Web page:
Wood chewing not only damages stables and fencing, it can
also be bad for the horse’s health. Wood splinters can get
stuck in the gums or teeth. If swallowed, the splinters can
damage the stomach or intestines, or cause impaction colic.
Fortunately, the habit of wood chewing is usually not difficult
to correct and the short term health risks are low in most
The first step is to confirm that the problem is really wood
chewing and not the more serious issue of cribbing. In wood
chewing, the horse is nibbling on the wood. Cribbing is completely
different; the horse does not eat the wood but instead grabs
the wood with its front teeth, arches its neck and then sucks
in air. As the two activities are very different, observation
can confirm which problem your horse has. Alternatively, examination
of the wood should show if it has been damaged by nibbling
or damaged simply by a firm bite.
The most common cause of wood chewing is boredom. Horses
which are left in their boxes most of the day with nothing
to do simply do not have enough mental stimulation, so they
start chewing on wood to occupy themselves. Another cause
is stress or nervousness; just as some people chew their fingernails
or pencils when they are stressed, a nervous horse confined
to its box with nowhere to direct its nervous energy may start
chewing on wood to distract itself. The third possible cause
of wood chewing in nutritional deficiencies; if the horse’s
food does not contain all the minerals they need they will
start to chew on other items (such as wood or earth) in an
attempt to obtain the missing minerals.
The first step in fixing the problem is to address the underlying
cause. Since it is not always possible to know which of the
three possible causes is the problem, the easiest solution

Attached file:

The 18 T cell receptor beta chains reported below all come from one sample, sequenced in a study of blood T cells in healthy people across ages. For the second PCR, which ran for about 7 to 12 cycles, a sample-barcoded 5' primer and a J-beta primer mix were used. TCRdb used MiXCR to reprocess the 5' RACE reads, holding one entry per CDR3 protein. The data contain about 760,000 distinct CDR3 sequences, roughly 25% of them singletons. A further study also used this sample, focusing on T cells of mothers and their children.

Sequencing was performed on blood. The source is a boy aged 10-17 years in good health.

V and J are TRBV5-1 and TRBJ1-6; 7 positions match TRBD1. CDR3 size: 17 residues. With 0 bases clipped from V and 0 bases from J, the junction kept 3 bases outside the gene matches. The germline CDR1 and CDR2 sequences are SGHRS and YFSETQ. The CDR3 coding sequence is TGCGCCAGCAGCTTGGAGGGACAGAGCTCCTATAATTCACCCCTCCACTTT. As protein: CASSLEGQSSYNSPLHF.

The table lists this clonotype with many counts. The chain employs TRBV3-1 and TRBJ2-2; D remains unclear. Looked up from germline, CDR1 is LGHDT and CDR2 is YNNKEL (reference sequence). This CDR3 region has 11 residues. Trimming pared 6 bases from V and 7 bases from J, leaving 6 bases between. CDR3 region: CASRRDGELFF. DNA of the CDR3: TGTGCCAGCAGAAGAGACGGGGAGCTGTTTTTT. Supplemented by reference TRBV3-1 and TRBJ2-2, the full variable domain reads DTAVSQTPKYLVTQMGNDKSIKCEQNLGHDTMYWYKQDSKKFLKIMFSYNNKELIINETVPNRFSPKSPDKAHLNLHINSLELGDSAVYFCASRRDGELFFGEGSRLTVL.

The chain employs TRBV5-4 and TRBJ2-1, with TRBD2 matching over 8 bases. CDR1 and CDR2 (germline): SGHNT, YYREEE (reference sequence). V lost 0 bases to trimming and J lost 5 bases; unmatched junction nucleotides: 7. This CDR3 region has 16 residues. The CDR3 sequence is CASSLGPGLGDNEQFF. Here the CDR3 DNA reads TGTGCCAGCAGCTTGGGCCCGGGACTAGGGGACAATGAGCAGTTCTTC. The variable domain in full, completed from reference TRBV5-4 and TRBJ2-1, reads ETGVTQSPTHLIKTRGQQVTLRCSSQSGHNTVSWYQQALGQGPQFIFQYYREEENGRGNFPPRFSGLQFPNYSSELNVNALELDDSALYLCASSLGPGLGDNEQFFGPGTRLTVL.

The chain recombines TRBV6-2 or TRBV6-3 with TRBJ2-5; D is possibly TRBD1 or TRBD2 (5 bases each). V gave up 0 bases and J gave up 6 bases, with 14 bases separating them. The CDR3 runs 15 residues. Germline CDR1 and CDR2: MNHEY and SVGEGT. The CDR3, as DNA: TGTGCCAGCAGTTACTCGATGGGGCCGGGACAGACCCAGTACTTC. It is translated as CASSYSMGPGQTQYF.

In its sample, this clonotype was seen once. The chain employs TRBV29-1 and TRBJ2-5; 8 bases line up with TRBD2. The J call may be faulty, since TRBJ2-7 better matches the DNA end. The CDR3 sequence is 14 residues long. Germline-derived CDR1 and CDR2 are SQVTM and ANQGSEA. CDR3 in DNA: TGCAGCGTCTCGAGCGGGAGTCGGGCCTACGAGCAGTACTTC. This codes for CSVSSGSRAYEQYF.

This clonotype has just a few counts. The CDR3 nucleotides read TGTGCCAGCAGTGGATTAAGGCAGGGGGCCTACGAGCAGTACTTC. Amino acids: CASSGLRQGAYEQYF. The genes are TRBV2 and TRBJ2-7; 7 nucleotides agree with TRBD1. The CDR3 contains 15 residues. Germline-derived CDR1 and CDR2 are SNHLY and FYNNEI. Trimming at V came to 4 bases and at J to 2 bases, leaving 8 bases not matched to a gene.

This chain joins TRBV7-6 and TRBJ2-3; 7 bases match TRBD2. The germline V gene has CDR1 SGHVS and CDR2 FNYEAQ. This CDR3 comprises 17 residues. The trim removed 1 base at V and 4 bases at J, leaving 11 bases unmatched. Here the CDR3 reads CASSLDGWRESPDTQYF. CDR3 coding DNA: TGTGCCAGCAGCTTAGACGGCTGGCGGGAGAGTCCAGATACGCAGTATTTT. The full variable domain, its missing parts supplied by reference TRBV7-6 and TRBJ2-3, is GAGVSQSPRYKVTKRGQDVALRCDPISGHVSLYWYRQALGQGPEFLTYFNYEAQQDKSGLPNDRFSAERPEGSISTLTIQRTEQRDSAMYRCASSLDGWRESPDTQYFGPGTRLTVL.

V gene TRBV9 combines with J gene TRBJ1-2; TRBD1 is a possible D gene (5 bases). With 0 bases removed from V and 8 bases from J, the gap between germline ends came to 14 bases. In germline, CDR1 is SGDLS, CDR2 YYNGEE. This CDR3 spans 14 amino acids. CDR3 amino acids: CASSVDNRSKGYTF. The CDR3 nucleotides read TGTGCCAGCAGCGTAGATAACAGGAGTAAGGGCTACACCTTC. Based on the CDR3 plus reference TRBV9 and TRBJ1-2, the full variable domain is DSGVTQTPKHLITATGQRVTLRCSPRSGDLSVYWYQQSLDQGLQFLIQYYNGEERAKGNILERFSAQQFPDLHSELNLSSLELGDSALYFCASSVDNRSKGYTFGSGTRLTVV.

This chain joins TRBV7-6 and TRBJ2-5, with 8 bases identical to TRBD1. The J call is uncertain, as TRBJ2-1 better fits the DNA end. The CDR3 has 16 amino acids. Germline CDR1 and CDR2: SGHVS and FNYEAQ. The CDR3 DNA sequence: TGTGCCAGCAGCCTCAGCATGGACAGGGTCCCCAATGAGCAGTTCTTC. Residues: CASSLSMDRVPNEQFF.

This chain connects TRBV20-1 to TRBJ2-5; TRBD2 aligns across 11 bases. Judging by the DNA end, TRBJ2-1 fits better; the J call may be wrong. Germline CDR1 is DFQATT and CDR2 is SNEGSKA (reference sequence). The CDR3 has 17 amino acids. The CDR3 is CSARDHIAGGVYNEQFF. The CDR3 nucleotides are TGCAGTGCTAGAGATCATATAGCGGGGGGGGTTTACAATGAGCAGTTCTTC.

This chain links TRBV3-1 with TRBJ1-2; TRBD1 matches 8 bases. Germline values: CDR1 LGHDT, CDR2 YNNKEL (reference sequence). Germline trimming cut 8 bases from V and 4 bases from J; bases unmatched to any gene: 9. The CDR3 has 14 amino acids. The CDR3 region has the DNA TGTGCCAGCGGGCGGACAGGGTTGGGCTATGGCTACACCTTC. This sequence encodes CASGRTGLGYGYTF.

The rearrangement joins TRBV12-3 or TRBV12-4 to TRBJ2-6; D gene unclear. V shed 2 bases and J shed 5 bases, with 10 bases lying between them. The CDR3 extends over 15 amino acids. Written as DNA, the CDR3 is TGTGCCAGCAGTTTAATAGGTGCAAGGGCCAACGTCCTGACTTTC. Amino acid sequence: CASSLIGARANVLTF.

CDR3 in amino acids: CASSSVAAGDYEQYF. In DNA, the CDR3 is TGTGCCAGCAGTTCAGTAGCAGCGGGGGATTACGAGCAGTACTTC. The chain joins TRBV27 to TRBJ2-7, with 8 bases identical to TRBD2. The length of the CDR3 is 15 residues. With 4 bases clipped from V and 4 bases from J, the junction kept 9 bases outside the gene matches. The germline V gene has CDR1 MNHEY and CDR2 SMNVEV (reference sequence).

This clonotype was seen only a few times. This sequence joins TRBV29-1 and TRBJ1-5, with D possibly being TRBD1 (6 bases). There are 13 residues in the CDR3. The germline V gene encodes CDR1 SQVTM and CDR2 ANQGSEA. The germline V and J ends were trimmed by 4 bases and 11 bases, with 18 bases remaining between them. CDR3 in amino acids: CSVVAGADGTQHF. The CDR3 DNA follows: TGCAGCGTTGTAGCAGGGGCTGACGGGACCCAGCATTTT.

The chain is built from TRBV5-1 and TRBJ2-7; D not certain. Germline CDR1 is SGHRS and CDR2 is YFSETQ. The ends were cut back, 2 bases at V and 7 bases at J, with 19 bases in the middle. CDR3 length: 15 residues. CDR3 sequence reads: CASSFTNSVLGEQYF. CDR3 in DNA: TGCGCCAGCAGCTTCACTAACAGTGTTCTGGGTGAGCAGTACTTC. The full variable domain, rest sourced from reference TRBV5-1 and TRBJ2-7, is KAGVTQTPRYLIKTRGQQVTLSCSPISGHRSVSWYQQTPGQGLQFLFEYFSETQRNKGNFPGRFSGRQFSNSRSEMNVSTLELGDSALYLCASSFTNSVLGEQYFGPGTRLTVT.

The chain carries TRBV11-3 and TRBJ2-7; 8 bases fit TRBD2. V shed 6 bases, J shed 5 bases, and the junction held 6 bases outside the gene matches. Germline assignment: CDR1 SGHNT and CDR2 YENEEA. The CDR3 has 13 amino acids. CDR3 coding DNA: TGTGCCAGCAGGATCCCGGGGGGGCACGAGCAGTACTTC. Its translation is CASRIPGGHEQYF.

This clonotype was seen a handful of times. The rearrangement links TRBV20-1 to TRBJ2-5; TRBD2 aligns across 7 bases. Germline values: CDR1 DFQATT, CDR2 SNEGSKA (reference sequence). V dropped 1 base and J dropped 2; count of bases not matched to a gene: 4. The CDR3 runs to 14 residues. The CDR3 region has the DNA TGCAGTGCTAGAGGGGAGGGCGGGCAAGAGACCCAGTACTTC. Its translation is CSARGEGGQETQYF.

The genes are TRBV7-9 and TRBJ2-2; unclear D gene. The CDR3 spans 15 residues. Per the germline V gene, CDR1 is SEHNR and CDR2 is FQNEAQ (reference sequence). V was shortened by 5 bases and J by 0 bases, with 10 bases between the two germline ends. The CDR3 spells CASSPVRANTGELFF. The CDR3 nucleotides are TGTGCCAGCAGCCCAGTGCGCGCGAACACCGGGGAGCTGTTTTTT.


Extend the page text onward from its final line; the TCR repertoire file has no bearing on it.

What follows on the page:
is to address all three. Provide the horse with as much pasture
time as possible, as this provides mental stimulation and
also an outlet for nervous energy. Give it chewy food such
as grass and hay, which will occupy it and meet its natural
desire to chew better than fast foods such as grain or musli.
Companion horses, exercise and an interesting environment
all help. In case the problem is nutritional, ensure that
it has good access to a salt lick and a mineral stone. Try
to identify anything which may be causing the horse stress
(e.g. bullying by another horse) and address the issue.
With the above steps, one should quickly see a reduction
in wood chewing activity. Unfortunately, once a horse has
been chewing wood for some time, it becomes a habit and continues
even after the original cause is removed. Consequently, in
addition to fixing the habit, one also needs to take steps
to break the habit.
One stops the habit by making it unpleasant or impossible
for the horse to chew wood. There are a number of products
which are designed to taste terrible which one can paint onto
wood surfaces, so the horse does not want to chew on them.
For fencing, adding an electric fence wire (under current)
to the top of the rails will keep the horse from chewing them.
Within the stall, one can place metal strips onto the top
of wood (e.g. on top of wooden stall doors).
It is important to do both these steps: address the cause
and discourage the activity. If one treats the cause (e.g.
boredom) but not the behavior (e.g. with unpleasant tasting
paint) the habit may diminish but is unlikely to stop. Alternatively,
treating the behavior (with unpleasant paint) but not the
cause may stop the horse from chewing wood but the horse may
then develop a different behavioral problem in response to
the continuing underlying problem.
Author Resource:-> Doug Stewart is the author of http://www.wowhorses.com/Wood-Chewing.html